Paracittajnana, Paracittajñāna, Paracitta-jnana: 4 definitions



Paracittajnana means something in Buddhism, Pali, Hinduism, Sanskrit. If you want to know the exact meaning, history, etymology or English translation of this term then check out the descriptions on this page. Add your comment or reference to a book if you want to contribute to this summary article.

Alternative spellings of this word include Parachittajnana.

In Buddhism

Mahayana (major branch of Buddhism)

[«previous (P) next»] — Paracittajnana in Mahayana glossary
Source: Wisdom Library: Maha Prajnaparamita Sastra

1) Paracittajñāna (परचित्तज्ञान) refers to “knowledge of others’ minds” and represents one of the five superknowledges (pañcābhijñā) according to the 2nd century Mahāprajñāpāramitāśāstra chapter X. It is knowing if another’s mind (paracitta) is stained (samala) or stainless (vimala). The practitioner first considers his own mind in its arising (utpāda), its duration (sthiti) and its destruction (bhaṅga). By ceaselessly reflecting on it he succeeds in discerning in others the signs (nimitta) of joy (muditā), of hatred (dveṣa) and of fear (bhaya, viṣāda). Having seen these signs, then he knows the mind. This is the first gate of the knowledge of others’ minds.

2) Paracittajñāna (परचित्तज्ञान) refers to the “knowledge of another’s mind” and represents one of the eleven “eleven knowledges” (jñāna), according to chapter 38. Accordingly, “the knowledge of another’s mind (paracittajñāna) cognizes: a. the mind (citta) and mental events relating to the desire realm and the form realm presently belonging to others, b. also a small part of their pure minds and mental events”.

3) Paracittajñāna (परचित्तज्ञान) or Cetaḥparyāyajñāna refers to the “knowledge of another’s mind” and represents one of the six “superknowledges” (abhijñā), according to chapter XLIII.—Accordingly, “the Bodhisattva-Mahāsattva who wishes to become established in the six superknowledges [viz., Paracittajñāna] should practice the perfection of wisdom (prajñāpāramitā)”.

Mahayana book cover
context information

Mahayana (महायान, mahāyāna) is a major branch of Buddhism focusing on the path of a Bodhisattva (spiritual aspirants/ enlightened beings). Extant literature is vast and primarely composed in the Sanskrit language. There are many sūtras of which some of the earliest are the various Prajñāpāramitā sūtras.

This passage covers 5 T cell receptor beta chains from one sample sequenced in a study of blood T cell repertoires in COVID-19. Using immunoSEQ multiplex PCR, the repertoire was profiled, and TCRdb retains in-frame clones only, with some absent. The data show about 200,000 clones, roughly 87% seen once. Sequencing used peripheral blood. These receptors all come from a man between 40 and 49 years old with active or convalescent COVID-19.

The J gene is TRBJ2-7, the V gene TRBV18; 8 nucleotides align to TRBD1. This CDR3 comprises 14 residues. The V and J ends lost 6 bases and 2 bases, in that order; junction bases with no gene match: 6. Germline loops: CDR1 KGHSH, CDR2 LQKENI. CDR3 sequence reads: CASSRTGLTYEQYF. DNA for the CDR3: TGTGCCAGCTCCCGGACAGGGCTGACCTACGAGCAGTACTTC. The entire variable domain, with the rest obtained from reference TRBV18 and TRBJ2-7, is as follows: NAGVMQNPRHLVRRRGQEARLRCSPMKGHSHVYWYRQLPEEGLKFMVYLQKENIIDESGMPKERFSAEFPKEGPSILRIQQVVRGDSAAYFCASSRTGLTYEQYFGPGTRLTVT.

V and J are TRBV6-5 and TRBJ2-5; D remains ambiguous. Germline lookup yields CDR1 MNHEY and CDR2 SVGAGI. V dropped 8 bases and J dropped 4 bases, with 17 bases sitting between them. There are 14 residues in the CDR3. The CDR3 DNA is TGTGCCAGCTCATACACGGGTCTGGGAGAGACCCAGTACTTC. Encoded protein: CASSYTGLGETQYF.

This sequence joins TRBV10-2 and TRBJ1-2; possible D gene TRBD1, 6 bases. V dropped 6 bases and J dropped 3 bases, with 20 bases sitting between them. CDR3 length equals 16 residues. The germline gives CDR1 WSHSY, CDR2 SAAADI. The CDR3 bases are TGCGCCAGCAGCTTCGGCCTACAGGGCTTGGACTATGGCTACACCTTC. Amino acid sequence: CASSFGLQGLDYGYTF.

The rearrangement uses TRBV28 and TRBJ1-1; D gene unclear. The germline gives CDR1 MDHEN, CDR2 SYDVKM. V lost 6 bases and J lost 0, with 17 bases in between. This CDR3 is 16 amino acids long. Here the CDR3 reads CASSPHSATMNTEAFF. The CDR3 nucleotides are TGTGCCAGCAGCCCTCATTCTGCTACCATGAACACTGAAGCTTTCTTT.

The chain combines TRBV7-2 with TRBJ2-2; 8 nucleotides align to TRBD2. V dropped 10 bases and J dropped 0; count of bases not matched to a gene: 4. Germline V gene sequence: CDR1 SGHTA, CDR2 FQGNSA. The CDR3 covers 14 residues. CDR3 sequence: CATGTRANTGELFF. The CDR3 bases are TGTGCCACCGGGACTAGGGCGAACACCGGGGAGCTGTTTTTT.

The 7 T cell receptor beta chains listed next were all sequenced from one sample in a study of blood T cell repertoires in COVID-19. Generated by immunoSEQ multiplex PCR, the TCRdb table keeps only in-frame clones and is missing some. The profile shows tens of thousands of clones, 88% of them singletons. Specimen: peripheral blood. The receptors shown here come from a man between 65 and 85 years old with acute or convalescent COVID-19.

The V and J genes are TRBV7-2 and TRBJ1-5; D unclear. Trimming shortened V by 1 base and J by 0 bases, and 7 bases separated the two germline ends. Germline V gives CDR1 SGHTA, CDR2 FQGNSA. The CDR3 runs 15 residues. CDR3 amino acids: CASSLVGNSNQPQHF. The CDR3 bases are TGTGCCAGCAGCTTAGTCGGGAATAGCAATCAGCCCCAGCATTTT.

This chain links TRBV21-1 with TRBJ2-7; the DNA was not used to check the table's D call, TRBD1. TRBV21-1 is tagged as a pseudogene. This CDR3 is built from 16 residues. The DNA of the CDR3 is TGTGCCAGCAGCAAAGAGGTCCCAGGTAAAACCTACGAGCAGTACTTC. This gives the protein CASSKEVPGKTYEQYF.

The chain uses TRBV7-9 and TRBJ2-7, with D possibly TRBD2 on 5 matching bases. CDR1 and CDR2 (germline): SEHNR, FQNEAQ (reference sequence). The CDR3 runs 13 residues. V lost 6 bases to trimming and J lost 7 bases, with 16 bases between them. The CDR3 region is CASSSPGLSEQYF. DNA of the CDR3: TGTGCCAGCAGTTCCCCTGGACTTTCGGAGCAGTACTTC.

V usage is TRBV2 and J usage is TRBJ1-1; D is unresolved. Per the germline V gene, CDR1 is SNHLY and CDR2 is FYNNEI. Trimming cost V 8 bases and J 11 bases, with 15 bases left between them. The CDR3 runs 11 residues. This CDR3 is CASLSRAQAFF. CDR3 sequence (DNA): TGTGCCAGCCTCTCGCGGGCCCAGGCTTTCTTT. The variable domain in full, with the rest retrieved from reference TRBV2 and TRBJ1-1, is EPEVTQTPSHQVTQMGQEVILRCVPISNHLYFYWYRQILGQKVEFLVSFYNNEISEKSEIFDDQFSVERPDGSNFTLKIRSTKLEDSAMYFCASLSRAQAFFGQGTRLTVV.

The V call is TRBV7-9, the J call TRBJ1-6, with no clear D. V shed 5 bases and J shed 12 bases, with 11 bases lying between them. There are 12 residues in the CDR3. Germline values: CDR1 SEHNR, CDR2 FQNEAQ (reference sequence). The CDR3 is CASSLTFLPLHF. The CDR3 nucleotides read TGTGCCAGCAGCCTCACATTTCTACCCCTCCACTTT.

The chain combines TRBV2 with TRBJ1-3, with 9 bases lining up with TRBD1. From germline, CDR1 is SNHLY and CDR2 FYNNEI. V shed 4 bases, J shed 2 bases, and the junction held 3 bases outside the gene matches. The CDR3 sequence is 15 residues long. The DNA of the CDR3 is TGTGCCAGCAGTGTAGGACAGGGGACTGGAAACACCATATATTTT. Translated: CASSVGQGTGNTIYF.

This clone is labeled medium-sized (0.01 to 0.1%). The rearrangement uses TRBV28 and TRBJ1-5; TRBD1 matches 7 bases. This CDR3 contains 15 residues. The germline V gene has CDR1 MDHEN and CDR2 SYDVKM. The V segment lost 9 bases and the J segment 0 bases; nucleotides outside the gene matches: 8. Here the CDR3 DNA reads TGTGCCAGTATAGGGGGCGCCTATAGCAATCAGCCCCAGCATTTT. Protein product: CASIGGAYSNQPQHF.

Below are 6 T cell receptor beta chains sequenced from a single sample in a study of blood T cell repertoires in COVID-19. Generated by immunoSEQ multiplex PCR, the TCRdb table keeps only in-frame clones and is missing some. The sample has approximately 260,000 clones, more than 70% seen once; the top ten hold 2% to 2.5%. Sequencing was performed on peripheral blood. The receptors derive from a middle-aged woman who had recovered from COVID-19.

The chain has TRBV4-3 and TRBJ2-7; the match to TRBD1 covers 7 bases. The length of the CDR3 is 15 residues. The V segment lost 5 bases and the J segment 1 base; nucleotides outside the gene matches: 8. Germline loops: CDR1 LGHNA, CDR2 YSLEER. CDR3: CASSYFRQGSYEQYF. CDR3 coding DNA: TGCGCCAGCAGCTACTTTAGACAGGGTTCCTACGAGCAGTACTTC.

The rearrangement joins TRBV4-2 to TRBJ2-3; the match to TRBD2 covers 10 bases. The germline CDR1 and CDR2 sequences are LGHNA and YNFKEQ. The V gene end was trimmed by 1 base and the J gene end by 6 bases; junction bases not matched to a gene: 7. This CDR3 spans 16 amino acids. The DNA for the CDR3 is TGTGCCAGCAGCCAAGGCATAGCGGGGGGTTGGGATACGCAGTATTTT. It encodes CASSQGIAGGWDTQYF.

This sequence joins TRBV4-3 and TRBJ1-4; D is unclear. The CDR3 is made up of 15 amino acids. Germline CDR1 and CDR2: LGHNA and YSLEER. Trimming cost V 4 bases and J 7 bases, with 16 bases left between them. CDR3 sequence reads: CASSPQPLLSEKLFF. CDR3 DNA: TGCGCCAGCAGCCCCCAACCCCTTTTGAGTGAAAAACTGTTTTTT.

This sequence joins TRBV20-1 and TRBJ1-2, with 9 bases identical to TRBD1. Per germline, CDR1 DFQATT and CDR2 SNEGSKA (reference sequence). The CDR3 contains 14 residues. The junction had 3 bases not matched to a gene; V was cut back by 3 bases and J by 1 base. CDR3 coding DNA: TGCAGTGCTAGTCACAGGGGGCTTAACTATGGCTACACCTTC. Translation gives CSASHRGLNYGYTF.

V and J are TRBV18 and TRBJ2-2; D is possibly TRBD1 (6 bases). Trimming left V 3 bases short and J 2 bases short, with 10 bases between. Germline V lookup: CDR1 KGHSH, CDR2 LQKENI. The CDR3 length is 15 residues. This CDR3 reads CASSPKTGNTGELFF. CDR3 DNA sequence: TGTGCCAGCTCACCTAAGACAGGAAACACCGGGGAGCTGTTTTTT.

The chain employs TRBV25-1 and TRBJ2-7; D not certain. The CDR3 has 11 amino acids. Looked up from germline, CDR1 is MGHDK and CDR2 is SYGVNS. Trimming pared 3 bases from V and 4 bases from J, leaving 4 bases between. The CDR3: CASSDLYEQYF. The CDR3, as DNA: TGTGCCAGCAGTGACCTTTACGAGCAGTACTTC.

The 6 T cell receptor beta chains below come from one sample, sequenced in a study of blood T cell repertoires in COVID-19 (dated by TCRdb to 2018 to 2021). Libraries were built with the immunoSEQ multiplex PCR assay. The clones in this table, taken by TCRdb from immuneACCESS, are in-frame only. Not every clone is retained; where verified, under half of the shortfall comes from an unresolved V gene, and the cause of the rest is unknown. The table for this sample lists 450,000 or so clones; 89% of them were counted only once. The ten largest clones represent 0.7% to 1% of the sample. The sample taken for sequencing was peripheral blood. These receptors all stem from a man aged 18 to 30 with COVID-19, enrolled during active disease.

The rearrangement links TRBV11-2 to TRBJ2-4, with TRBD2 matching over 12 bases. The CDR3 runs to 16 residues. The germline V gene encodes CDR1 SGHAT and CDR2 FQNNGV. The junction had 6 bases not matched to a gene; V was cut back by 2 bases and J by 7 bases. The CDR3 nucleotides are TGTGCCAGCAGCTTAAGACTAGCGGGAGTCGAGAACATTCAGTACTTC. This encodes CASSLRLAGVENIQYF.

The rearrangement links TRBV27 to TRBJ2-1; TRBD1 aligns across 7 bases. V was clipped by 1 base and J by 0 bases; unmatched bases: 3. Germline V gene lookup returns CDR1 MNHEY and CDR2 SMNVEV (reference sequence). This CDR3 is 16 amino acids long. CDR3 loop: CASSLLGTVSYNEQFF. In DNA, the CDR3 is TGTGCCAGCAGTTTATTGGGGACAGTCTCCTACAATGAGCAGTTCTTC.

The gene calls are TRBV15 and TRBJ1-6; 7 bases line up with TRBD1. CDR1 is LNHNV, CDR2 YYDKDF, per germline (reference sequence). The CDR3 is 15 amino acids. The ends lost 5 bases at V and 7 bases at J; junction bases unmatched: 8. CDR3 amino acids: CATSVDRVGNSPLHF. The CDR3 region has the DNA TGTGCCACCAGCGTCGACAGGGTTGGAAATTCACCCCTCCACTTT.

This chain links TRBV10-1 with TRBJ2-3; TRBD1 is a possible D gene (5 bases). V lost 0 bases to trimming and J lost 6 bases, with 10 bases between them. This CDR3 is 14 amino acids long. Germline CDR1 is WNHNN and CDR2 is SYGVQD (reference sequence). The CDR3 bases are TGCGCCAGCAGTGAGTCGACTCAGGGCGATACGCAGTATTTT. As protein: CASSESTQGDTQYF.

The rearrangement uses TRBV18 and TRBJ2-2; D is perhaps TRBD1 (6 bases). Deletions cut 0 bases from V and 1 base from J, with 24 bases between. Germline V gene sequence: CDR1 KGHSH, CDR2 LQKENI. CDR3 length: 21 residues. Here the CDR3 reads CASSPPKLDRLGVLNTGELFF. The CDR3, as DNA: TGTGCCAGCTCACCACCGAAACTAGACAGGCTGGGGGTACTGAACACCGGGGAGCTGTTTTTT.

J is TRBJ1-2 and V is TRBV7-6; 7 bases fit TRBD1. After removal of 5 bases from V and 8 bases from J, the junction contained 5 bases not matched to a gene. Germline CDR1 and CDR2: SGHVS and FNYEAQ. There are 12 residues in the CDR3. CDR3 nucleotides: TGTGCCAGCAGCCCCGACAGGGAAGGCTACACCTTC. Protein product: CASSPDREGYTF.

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General definition (in Buddhism)

[«previous (P) next»] — Paracittajnana in Buddhism glossary
Source: Wisdom Library: Dharma-samgraha

Paracittajñāna (परचित्तज्ञान) refers to “knowledge of others’ minds” and represents one of the “five deep knowledges” (pañcābhijñā) as defined in the Dharma-saṃgraha (section 20). The Dharma-samgraha (Dharmasangraha) is an extensive glossary of Buddhist technical terms in Sanskrit (e.g., pañca-abhijñāu and paracittajñāna). The work is attributed to Nagarjuna who lived around the 2nd century A.D.

Paracittajñāna or simply Paracitta refers to the “knowledge of others’ minds” and represents the eighth of the “ten knowledges” (jñāna) as defined in the Dharma-saṃgraha (section 93).

Languages of India and abroad

Sanskrit dictionary

[«previous (P) next»] — Paracittajnana in Sanskrit glossary
Source: Cologne Digital Sanskrit Dictionaries: Monier-Williams Sanskrit-English Dictionary

1) Paracittajñāna (परचित्तज्ञान):—[=para-citta-jñāna] [from para] n. knowing the thoughts of another, [cf. Lexicographers, esp. such as amarasiṃha, halāyudha, hemacandra, etc.]

2) [v.s. ...] knowledge of the thoughts of others, [Sukhāvatī-vyūha i]

context information

Sanskrit, also spelled संस्कृतम् (saṃskṛtam), is an ancient language of India commonly seen as the grandmother of the Indo-European language family (even English!). Closely allied with Prakrit and Pali, Sanskrit is more exhaustive in both grammar and terms and has the most extensive collection of literature in the world, greatly surpassing its sister-languages Greek and Latin.

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